Wandering in the desert for 40 years would fray anyone's nerves, and Moses kept having trouble with the Israelites turning against him during this time. Numbers 16 covers a complex power struggle between Moses and the Levites, one of the most important of the Twelve Tribes of Israel, who resented not having more authority and who wanted to go back to Egypt. The leader of this rebellion was Korah, and he got 250 men to join his mutiny. But Moses arranged a test to see who God liked better, and the two groups faced off by offering lots of incense.

God made it clear he thought Moses was the most holy. After warning others to stand back, Korah, two other rebel leaders, and their whole families — including children — are killed in a horrible and dramatic fashion: "...the ground under them split apart and the earth opened its mouth and swallowed them and their households, and all those associated with Korah, together with their possessions. They went down alive into the realm of the dead, with everything they owned; the earth closed over them, and they perished and were gone from the community." (Numbers 16:31-33) After this, for good measure, God also smites the other 250 men who had turned against Moses, burning them up in fire.

While this story is not widely known, one of the most important non-Michelangelo frescoes in the Sistine Chapel is by Sandro Botticelli and includes a depiction of the destruction of Korah and his men.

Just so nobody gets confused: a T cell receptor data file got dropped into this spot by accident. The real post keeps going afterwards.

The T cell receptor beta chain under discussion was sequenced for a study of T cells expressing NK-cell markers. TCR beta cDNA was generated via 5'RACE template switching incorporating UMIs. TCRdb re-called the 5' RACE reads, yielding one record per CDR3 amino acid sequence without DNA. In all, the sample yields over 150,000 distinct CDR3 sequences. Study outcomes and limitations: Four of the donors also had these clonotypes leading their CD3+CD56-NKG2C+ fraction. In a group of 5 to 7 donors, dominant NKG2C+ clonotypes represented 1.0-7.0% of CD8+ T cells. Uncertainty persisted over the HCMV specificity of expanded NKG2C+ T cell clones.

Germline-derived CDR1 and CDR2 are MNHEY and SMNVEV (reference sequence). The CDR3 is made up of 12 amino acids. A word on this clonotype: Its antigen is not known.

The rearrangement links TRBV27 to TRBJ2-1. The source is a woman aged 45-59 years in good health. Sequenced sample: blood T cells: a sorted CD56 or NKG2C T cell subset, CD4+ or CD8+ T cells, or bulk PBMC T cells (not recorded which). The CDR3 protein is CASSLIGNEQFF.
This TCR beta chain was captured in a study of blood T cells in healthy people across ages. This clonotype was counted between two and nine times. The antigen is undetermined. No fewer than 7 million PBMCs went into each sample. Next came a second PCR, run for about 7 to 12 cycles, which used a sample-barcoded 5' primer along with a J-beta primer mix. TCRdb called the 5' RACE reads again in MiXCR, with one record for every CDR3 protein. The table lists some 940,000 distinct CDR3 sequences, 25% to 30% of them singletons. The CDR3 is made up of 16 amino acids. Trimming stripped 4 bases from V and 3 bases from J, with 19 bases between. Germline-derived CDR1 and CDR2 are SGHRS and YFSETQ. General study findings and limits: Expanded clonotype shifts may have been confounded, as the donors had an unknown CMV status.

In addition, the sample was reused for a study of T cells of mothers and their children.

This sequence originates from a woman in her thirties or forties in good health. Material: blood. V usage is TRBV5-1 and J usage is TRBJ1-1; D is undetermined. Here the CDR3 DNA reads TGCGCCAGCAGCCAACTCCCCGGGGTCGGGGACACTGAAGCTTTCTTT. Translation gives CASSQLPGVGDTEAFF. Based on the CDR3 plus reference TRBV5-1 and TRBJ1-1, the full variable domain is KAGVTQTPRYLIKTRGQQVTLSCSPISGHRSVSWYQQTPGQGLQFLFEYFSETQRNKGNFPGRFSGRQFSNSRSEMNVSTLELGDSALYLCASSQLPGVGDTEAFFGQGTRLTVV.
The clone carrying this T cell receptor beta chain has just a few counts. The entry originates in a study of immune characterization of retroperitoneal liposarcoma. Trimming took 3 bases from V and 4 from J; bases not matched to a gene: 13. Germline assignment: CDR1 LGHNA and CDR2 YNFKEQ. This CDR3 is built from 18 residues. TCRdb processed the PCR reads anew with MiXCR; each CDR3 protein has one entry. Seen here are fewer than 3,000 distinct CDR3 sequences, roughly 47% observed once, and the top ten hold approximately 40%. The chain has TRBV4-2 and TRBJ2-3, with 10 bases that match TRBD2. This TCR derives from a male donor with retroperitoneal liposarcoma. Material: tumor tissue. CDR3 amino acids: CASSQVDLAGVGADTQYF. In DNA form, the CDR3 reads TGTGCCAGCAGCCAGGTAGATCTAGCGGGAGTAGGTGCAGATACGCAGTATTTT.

The death of Moses

After Moses led his people out of slavery in Egypt, they spent 40 years wandering in the desert, during which time, the Israelites kept disobeying what Moses told them God wanted. God ends up being so mad about this that he lays down a cruel punishment — but only on Moses. 

Long before Moses dies, he recounts a conversation he had with God to the Israelites, explaining it was all their fault that he would never make it to the Promised Land. Moses says he asked God, "'Please let me go over and see the good land beyond the Jordan, that good hill country and Lebanon.' But the Lord was angry with me because of you and would not listen to me. And the Lord said to me, 'Enough from you; do not speak to me of this matter again. Go up to the top of Pisgah and lift up your eyes westward and northward and southward and eastward, and look at it with your eyes, for you shall not go over this Jordan." (Deuteronomy 3:25-27)

Moses' death is recorded in Deuteronomy, with God telling him to go up on a mountain and look out over the Promised Land he spent much of his 120 years trying to get his people to. Many artists have tried to capture what this must have felt like (as seen above), that feeling of being so close yet so far away from something so precious. 

The aftermath of the fall of Jericho was a bloodbath

Thanks to a song a lot of people learn in Sunday school, the fall of Jericho to the Israelites is pretty well known, specifically the part where the walls come tumbling down: "When the trumpets sounded, the army shouted, and at the sound of the trumpet, when the men gave a loud shout, the wall collapsed; so everyone charged straight in, and they took the city." (Joshua 6:20)